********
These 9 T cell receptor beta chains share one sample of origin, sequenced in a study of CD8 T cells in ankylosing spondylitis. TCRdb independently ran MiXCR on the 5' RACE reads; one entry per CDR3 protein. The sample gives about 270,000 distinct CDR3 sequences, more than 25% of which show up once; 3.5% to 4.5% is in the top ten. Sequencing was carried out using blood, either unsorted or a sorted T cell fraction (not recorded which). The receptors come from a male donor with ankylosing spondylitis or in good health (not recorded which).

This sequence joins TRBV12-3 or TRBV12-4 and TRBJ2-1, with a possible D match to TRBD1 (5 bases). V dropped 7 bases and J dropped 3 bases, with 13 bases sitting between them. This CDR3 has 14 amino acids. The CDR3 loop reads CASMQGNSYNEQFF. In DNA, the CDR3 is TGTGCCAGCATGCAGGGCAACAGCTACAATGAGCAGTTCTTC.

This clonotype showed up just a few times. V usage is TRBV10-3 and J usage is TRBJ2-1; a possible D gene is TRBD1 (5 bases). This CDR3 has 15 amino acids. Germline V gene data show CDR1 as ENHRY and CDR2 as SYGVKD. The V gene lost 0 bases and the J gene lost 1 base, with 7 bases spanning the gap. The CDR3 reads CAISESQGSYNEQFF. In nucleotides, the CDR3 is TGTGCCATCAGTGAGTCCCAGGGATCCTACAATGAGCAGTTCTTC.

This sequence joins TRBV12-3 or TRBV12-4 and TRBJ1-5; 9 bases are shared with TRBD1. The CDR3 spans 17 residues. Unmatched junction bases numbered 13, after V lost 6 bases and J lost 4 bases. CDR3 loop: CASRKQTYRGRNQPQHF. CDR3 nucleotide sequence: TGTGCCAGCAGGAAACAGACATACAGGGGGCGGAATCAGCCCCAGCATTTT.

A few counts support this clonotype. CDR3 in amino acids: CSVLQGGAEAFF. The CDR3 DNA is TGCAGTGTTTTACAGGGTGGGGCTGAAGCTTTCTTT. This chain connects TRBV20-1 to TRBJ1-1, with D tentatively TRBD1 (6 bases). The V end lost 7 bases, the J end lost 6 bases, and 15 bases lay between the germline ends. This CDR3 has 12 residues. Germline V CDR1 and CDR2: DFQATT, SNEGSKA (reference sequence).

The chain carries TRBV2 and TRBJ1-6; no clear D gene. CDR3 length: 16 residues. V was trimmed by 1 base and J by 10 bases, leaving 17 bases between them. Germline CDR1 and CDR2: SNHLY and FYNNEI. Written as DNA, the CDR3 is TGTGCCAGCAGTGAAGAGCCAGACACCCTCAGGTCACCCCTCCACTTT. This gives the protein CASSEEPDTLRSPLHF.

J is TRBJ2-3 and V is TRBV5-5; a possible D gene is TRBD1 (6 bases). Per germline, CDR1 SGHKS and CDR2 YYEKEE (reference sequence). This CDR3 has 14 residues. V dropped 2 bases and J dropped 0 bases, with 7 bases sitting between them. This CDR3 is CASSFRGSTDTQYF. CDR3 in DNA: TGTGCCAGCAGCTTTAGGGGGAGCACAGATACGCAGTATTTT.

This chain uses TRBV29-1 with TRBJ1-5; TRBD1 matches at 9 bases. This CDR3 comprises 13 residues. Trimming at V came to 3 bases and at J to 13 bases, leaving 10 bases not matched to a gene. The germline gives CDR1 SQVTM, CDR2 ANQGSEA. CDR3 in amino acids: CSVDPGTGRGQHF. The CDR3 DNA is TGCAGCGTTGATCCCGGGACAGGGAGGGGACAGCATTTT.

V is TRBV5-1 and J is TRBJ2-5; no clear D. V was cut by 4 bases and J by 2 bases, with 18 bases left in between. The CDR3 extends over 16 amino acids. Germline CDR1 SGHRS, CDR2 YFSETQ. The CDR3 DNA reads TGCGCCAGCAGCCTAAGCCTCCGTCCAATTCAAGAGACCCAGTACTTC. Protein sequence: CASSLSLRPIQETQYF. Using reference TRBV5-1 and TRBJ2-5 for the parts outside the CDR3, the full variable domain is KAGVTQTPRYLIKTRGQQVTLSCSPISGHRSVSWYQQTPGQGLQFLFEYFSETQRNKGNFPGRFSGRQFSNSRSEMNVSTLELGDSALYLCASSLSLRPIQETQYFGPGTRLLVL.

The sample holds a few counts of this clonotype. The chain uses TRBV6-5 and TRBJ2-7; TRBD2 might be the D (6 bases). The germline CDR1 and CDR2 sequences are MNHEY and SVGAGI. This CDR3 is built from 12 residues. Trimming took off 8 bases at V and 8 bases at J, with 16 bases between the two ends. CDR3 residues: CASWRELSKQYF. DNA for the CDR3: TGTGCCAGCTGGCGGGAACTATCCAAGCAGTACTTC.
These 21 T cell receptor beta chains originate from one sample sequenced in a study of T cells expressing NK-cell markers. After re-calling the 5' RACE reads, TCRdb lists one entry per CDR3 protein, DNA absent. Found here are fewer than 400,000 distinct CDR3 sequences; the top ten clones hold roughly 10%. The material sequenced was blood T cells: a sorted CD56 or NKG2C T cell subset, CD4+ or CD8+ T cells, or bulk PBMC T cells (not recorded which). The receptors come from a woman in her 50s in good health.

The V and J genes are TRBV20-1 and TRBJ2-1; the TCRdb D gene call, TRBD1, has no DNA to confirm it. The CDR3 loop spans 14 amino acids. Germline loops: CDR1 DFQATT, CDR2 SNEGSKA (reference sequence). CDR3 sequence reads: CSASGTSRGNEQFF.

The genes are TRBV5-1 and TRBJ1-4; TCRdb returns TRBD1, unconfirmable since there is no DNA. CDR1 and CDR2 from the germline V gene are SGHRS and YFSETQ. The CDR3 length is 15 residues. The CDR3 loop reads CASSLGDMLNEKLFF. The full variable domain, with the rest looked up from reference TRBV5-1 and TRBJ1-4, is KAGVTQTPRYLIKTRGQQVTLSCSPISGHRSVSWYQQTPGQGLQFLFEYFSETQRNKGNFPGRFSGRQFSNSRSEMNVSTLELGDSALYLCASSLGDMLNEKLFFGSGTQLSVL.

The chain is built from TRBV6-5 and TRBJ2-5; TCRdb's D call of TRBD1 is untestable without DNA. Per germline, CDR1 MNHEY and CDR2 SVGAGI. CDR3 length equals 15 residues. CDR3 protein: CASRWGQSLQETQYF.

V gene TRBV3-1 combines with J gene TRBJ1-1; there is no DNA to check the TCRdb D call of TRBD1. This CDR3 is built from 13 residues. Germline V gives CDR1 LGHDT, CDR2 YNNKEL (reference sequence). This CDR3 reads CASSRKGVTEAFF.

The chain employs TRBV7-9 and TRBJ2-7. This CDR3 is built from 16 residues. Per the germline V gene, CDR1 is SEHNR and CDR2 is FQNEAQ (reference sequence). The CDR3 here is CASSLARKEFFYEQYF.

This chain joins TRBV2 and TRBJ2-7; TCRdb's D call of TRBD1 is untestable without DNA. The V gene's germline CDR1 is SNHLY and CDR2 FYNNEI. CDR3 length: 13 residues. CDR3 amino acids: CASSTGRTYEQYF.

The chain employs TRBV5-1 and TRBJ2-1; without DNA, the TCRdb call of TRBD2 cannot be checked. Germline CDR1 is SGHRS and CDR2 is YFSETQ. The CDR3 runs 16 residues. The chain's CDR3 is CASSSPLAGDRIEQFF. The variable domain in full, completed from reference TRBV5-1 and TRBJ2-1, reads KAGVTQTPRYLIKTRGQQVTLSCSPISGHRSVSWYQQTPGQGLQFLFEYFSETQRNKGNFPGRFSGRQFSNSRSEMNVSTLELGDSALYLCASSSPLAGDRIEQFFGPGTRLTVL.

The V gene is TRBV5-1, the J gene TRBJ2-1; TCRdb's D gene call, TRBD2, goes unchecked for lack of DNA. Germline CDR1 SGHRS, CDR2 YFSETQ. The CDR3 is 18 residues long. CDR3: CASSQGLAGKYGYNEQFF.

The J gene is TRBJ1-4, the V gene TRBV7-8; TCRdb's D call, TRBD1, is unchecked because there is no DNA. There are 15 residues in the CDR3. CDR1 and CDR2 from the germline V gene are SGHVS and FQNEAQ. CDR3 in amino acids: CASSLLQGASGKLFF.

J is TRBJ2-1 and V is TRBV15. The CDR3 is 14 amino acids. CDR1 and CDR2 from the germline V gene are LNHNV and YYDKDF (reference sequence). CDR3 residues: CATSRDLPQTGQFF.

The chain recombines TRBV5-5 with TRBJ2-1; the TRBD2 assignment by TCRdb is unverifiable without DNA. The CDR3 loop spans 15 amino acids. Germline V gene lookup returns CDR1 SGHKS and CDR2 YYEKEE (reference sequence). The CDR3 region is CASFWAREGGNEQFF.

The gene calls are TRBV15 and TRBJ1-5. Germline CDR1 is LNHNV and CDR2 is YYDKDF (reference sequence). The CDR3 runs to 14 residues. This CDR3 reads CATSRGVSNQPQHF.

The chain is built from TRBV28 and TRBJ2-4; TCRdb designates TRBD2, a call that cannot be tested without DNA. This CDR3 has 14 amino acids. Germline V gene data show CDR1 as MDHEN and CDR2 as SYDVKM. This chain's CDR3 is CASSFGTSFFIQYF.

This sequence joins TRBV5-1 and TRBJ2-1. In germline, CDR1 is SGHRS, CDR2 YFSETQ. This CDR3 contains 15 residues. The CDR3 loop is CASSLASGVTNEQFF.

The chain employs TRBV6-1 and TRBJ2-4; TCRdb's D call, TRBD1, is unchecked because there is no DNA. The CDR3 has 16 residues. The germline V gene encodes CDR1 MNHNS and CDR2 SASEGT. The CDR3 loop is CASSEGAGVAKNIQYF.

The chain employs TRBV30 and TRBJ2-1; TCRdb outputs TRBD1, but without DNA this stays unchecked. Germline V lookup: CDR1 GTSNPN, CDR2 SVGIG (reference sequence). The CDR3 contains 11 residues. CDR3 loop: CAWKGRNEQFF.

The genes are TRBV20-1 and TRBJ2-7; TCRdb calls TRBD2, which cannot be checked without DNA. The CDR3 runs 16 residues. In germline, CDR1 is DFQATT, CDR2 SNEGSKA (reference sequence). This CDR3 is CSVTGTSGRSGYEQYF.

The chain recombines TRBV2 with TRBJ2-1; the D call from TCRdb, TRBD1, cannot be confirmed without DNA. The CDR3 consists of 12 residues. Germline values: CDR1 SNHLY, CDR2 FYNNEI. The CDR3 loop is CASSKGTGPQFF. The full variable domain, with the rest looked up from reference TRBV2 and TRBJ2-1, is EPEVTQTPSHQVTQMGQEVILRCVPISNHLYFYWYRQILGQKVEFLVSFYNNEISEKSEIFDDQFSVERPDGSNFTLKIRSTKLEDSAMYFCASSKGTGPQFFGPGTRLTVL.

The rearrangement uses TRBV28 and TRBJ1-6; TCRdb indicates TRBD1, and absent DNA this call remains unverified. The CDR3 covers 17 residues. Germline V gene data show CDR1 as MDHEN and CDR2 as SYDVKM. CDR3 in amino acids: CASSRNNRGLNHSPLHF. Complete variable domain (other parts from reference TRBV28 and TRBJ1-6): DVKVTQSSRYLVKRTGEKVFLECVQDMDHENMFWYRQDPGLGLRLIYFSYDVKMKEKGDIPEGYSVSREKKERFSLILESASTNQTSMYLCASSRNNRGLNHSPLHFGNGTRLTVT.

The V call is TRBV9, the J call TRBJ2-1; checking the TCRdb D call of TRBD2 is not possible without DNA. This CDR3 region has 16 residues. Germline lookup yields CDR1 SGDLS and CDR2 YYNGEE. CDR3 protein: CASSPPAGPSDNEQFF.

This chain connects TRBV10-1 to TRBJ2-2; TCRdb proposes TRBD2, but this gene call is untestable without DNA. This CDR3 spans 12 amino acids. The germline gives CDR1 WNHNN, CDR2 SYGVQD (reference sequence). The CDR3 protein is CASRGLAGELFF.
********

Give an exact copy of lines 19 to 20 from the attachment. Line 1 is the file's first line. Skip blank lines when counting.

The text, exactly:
The V gene is TRBV5-1, the J gene TRBJ2-1; TCRdb's D gene call, TRBD2, goes unchecked for lack of DNA. Germline CDR1 SGHRS, CDR2 YFSETQ. The CDR3 is 18 residues long. CDR3: CASSQGLAGKYGYNEQFF.

The J gene is TRBJ1-4, the V gene TRBV7-8; TCRdb's D call, TRBD1, is unchecked because there is no DNA. There are 15 residues in the CDR3. CDR1 and CDR2 from the germline V gene are SGHVS and FQNEAQ. CDR3 in amino acids: CASSLLQGASGKLFF.